Recycle for Lewisham

A blog written for residents of Lewisham


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WEEE Man Completes Another Successful Tour of Schools in Lewisham

This Friday sees the end of another successful week for our resident Superhero WEEE Man. In a whistle stop tour of seven schools in the borough, he popped in to say hello to lots of children at primary schools up and down the borough.

It all started on Monday morning by a visit to Fairlawn School in Forest Hill and then in the afternoon appearing at Grinling Gibbon School in Deptford.

On Tuesday he was seen visiting Myatt Gardens School in Brockley and then it was on to Wednesday where he did two visits. One to Baring School in Grove Park in the morning and then went on to Perrymount School in the afternoon.

On Thursday he suddenly appeared at Beecroft Garden Primary School in Brockley/Crofton Park and for his final visit, he showed up at Lucas Vale School in Deptford.

'I want your old electronic waste during WEEE Week'.

‘My message is simple, keep recycling all small and large appliances to make ensure good use is made of these resources’.

His visits coincide with presentations to the school assemblies where children learn about the recycling of electronic waste. They’re told about everyday items such as toasters, radios, kettles, irons and hairdryers etc and what they need to do with them once they have stopped working.

It’s not all about electrical items breaking however. The presentation also touches upon newer, emerging technologies which ultimately make existing appliances redundant. This was demonstrated by showing children a large CD player/tape/radio which is more or less being replaced today by an ordinary smart phone.

After the presentation, the children get to see the film we made with WEEE Man before the man himself mysteriously appears in the assembly from a nearby cupboard/curtain or whatever happens to be at hand for him to appear from.

WEEE Man’s appearance and the showing of the film helps to cement the message we are trying to give the children. They also get to take a leaflet home to their parents letting them know where our small appliance banks are and also that we have a Reuse and Recycle Centre for much larger items of WEEE. Information on those can be found here: https://recycleforlewisham.com/2011/02/11/small-appliance-banks/

WEEE Man did also hint that this might be his final year doing the school visits and hoped that all the children will continue to recycle their electronic waste in the future and keep up the good work and message that he has been delivering for the past 3 years.


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100% FREE collection and recycling of your school’s waste electric and electronic equipment

What’s the catch?  There is none.  Simply collect a minimum of 12 computer base units and we will take away all your WEEE (waste electrical and electronic equipment) waste FREE OF CHARGE.

Electrical waste is NOT restricted to I.T equipment and covers anything electrical or electronic,  plus there is no minimum specification for the base units. This service is being managed by SWEEEP Kuusakoski, in partnership with Lewisham Council and provides education facilities with an all-round financially and environmentally efficient service.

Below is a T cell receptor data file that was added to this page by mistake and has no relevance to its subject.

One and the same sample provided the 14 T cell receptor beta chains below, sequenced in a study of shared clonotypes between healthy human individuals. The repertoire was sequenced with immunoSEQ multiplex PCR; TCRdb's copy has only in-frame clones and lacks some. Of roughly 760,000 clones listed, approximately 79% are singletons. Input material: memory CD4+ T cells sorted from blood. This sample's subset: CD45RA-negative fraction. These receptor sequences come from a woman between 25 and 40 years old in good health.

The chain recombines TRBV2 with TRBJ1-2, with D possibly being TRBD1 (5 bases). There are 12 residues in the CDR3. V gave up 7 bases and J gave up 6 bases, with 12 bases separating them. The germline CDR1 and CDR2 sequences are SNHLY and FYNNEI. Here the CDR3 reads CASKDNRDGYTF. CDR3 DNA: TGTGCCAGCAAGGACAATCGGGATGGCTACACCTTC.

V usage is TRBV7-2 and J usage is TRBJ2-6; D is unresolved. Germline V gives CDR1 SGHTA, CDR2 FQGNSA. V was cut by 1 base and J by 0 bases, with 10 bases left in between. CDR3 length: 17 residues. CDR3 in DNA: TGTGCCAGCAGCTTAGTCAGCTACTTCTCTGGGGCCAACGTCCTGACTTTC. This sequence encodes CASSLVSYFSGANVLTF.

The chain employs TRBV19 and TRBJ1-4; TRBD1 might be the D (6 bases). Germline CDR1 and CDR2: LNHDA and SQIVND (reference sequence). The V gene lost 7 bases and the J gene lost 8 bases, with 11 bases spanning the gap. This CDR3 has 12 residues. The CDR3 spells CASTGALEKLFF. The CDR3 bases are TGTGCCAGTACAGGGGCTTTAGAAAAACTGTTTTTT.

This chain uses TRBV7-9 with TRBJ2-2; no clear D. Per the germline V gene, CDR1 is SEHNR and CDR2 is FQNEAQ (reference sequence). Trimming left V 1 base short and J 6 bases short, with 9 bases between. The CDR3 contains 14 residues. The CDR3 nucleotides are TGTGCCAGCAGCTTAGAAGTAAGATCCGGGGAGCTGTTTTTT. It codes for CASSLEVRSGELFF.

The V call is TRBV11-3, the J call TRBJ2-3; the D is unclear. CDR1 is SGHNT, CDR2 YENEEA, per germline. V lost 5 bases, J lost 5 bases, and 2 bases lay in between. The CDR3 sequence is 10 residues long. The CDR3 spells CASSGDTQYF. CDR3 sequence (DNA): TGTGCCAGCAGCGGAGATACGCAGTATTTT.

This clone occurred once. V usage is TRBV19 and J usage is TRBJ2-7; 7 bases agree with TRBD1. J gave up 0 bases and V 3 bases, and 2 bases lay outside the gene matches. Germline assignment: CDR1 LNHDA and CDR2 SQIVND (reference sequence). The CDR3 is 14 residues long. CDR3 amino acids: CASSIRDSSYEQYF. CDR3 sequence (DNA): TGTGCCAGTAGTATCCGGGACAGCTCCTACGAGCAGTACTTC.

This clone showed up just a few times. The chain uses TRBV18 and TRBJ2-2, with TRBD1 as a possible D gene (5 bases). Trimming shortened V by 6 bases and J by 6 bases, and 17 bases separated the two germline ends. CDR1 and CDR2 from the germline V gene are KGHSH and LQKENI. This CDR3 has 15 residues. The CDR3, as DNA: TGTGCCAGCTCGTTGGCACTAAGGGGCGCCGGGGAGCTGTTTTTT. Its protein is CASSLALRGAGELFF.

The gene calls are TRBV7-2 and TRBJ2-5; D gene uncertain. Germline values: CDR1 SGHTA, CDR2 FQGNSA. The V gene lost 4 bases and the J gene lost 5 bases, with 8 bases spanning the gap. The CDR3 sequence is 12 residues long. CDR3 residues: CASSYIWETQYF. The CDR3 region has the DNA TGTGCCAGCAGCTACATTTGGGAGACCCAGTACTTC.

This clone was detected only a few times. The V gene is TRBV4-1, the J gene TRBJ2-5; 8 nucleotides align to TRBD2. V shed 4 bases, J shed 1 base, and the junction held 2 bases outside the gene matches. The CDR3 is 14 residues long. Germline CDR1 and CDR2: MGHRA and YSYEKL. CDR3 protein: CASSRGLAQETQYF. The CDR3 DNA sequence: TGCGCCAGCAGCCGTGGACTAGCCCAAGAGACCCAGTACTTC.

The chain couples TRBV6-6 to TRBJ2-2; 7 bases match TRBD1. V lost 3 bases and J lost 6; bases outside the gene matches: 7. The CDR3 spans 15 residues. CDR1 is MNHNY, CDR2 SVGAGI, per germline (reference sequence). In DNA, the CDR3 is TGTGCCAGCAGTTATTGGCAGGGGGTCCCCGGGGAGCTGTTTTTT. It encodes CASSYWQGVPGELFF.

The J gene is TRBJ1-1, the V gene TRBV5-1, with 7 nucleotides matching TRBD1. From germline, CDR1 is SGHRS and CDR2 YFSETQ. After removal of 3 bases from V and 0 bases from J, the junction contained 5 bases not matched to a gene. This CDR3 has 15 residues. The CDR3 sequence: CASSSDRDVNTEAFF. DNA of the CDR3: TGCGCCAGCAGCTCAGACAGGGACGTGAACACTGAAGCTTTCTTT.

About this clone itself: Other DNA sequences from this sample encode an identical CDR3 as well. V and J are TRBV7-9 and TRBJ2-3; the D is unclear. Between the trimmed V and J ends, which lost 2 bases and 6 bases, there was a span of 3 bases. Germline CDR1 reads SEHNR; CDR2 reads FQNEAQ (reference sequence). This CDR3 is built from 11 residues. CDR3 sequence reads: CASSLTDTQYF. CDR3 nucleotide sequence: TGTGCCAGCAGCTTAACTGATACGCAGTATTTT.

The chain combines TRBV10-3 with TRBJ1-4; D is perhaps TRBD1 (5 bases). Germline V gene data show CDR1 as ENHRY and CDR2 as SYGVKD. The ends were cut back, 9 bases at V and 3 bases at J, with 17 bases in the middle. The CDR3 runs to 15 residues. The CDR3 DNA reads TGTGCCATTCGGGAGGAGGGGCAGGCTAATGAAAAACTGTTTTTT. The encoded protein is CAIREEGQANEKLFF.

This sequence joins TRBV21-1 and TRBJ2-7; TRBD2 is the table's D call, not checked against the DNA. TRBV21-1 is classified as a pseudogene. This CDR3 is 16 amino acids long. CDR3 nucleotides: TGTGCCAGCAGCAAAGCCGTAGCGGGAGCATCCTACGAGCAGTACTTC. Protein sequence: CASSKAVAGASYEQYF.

This is a great opportunity for schools to dispose of their old IT and electronic equipment using this free service.

This is a great opportunity for schools to dispose of their old IT and electronic equipment using this free service.

Simple steps to book your collection:

Call Amanda on 01795 434125 or email amandahamley@sweeep.co.uk. Collections will be made within 48 hrs of your call or on a preferred date, along with full waste transfer notes and certificates of destruction.

All waste is responsibly recycled at our processing centre in Sittingbourne and we are the only waste processing centre in the world to have Nulife technology that separates lead and glass used in the older style TV and monitor screens, so you can be assured that 97.39%  of your waste is recycled, by 100% renewable energy, with the small portion of waste left going to ‘waste to energy’ production.  Click here to view the BBC video demonstrating our recycling best practise.

What your colleagues are saying:

‘Great service, well organised and friendly staff!’ – Lesley Osbourne – Bradfields School

‘I couldn’t believe it was free. It was fantastic. I am already collecting some electrical appliances to recycle. This kind of service is a great help for the schools, the community  and the environment as it promotes the recycling culture and safe disposal of non-wanted electrical appliances’. Wilfredo Chillitupa Z – Wainscott Primary School

Amanda Hamley

amandahamley@sweeep.co.uk

 Tel: +44 (0)1795 434125

after 5 years of good service the SWEEEP website gets a refresh:  www.sweeep.co.uk


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What a busy WEEEk that was

And so it begins….

Preparations for the annual WEEE Week event start a long time before we even get to autumn. Whilst the sun is shining and children are enjoying their summer holidays, we at WEEE Man HQ are deciding which schools to target for WEEE Week that we run in October/November time.

Our strategy is to target schools in the north, east, south, west and somewhere central to Lewisham in an attempt to engage and reach as many people as possible and so spread the educational message as well collecting as much Waste Electrical and Electronic Equipment as we can.

WEEE Man and Kristina from our recycling team at Coopers Lane Primary School.